Friday, May 18, 2012

May 18: Quebec and spoiled brats

Okay - The Moncton Times and Transcript quickly.

What is in the TandT?

1. Brilliant column by Alec Bruce.
2. disturbing column by David Suzuki.
3. Phony action on shale gas by the NB government.

What's not in the TandT?
1. Ford and Geneal Motors linked to illegal destruction of Brazil rain forest - and to slavery.
    (who would have guessed?)
2. Harper, as part of bill to speed up exploitation of oil and gas regions is going to close down the National Roundtable for the Environment and the Economy. (But don't worry. Alward will watch out to protect us from environmental problems.)

Now to Quebec.

Reaction to the Quebec student strike in the Canadian news media has commonly been what is technically called the "old fart" school of commentary, describing the students as spoiled brats. The Chronicle Herald, in a variation of that theme, says that the law must be upheld. (I don't believe it has ever made such a comment when corporations have broken the law.) Of course, billionaires don't riot in the streets. At least, I can't recall the last time I saw one. That could mean that billionaires are not spoiled brats. Or it could mean something else.....

Maybe the students are spoiled brats.  But that tells us nothing about anything, and has no bearing whatever on what we are facing, and why.  People have reasons for the way they behave. Even spoiled brats have reasons. If we want to solve the problem, we have to understand what those reasons are. Harrumphing about spoiled brats and enforcing the law will have no effect on what the Quebec student strike is really about - and the effect such thinking is soon going to have well beyond the borders of Quebec..

But it can be hard to figure exactly what people's reasons are. We humans are funny creatures. We often  (maybe usually) act without knowing exactly why we're doing whatever we're doing. But if we stand back and forget our urge to make thrunderiing denunciations, we can make some pretty good guesses.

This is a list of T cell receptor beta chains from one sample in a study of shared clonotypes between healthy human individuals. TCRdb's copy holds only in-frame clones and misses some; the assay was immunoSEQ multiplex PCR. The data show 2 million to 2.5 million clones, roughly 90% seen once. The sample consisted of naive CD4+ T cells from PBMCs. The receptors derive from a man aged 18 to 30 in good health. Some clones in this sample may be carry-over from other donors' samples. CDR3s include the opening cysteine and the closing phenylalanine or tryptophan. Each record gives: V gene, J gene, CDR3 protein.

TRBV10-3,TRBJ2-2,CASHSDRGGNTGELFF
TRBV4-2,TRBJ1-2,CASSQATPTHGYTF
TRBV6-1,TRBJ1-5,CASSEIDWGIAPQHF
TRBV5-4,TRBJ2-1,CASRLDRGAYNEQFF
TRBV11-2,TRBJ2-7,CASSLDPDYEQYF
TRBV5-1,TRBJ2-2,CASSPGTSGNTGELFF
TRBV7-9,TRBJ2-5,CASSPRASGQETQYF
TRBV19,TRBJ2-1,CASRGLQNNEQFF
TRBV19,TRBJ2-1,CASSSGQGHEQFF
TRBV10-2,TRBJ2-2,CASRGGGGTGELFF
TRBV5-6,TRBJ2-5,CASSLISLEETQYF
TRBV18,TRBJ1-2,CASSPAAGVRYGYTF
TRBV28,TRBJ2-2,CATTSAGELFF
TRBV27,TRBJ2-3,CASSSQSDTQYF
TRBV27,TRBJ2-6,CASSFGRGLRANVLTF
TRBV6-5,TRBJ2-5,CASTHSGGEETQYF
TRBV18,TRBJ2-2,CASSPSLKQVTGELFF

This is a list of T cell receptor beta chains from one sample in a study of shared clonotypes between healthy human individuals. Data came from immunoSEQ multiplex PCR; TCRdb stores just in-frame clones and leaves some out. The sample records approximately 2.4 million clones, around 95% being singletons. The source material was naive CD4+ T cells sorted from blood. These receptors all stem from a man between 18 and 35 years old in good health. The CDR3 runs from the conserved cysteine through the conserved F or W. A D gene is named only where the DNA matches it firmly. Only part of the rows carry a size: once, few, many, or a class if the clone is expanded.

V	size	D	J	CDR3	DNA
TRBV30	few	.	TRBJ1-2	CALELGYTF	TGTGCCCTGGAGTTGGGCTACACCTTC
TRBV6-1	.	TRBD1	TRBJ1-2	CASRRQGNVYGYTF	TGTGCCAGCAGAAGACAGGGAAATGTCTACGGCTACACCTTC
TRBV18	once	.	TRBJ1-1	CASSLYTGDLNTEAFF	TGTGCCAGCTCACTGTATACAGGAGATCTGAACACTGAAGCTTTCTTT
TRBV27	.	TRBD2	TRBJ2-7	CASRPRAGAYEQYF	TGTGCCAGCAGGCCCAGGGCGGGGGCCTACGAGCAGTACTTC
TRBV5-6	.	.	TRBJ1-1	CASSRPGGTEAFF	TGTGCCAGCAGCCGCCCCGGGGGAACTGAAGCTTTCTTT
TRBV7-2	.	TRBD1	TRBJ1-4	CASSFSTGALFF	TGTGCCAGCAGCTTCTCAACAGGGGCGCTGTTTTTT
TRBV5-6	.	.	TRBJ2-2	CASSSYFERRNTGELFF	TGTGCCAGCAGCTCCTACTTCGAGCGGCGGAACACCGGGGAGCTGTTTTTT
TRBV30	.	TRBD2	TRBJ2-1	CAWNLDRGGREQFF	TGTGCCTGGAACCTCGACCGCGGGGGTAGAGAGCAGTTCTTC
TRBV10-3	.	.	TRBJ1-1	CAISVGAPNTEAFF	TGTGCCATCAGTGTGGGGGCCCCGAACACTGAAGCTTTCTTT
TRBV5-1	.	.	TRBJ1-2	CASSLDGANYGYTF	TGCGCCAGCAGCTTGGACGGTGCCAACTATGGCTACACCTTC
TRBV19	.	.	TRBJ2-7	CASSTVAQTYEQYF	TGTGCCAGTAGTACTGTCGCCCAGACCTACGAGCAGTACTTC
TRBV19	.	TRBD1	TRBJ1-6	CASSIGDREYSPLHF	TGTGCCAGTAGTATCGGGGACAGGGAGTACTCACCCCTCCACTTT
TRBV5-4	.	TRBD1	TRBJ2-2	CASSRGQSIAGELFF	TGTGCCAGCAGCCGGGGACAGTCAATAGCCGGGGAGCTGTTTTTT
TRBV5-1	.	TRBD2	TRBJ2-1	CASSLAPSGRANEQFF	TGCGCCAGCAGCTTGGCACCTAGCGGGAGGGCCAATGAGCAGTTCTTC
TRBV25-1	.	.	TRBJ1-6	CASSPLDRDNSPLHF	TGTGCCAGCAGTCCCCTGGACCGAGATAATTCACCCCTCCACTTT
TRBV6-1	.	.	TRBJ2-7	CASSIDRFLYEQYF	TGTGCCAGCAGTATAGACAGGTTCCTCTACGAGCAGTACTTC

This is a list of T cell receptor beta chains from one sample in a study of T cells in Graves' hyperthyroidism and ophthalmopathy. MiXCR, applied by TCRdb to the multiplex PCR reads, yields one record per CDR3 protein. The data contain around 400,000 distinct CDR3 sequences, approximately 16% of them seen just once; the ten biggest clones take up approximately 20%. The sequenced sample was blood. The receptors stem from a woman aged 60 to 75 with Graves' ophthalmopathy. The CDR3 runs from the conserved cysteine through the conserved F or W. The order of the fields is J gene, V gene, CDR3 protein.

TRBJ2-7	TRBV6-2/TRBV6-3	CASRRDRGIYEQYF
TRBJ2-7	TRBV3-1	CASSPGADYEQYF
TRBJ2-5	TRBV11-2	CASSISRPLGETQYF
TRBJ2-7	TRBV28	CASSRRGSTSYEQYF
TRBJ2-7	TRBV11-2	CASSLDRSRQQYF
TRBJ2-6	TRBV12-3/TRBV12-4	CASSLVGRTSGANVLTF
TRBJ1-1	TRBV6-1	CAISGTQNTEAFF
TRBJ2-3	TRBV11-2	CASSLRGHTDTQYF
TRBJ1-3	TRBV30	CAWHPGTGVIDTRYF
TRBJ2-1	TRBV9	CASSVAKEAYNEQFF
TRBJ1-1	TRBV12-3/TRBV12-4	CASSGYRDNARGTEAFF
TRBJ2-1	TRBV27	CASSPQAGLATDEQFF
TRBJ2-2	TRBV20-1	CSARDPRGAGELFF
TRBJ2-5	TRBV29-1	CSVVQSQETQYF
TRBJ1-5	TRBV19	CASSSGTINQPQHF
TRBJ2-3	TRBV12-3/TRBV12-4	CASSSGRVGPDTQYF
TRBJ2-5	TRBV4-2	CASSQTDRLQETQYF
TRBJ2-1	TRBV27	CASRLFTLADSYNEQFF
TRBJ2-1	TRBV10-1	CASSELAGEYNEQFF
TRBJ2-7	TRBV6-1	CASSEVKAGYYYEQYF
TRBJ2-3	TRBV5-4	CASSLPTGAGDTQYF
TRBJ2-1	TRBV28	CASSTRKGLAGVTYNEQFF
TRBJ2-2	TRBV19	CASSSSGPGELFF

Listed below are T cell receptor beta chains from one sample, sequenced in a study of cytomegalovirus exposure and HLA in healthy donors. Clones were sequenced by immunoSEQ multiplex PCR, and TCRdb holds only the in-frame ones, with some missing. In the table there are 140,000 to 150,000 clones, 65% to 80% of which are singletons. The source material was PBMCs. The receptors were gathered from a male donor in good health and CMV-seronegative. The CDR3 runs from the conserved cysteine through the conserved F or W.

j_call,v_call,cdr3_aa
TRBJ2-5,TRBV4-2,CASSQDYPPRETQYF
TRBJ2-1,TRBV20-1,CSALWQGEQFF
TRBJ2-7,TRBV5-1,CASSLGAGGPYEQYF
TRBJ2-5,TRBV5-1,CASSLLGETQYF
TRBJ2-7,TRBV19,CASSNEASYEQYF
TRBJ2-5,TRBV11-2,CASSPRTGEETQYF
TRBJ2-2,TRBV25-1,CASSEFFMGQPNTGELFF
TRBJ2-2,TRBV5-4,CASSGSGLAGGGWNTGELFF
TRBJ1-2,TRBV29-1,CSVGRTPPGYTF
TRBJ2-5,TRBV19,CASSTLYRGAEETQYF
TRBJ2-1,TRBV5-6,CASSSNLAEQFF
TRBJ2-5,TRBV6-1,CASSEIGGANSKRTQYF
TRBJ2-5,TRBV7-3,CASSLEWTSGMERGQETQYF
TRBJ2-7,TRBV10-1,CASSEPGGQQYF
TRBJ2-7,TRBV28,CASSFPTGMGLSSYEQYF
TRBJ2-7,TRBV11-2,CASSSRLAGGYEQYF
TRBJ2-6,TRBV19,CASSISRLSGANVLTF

1. Remember the turnout in New Brunswick's municipal elections? In the last federal election? Our democracy is in trouble. Voter participation has been dropping steadily for over fifty years. Canada is led by a paryt that only one-third of us voted for. And that's quite common in the "democratic" world.

Did people suddenly became lazy in the last fifty years? Is there a virus? Possibly. But more likely it's been a loss of trust in politicians and in democracy, itself. Here in New Brunswick, our elected government (which was supposed to listen to us) quite openly listens to corporations instead -and gives them whatever they want. The same is true of the Charest government in Quebec and the Harperites in Ottawa.

Trust in the democratic process is just about dead.  And, as it dies, we can expect to see lots more "spoiled brats" across Canada and, indeed, all of North America.

2. Separatism? Not likely. Separatist leaders, too, have lost a good deal of trust. The separatist movement was based on two, historical myths believed by both French and English. One myth was that the French of Quebec were poor. The other was that the English of Quebec were rich.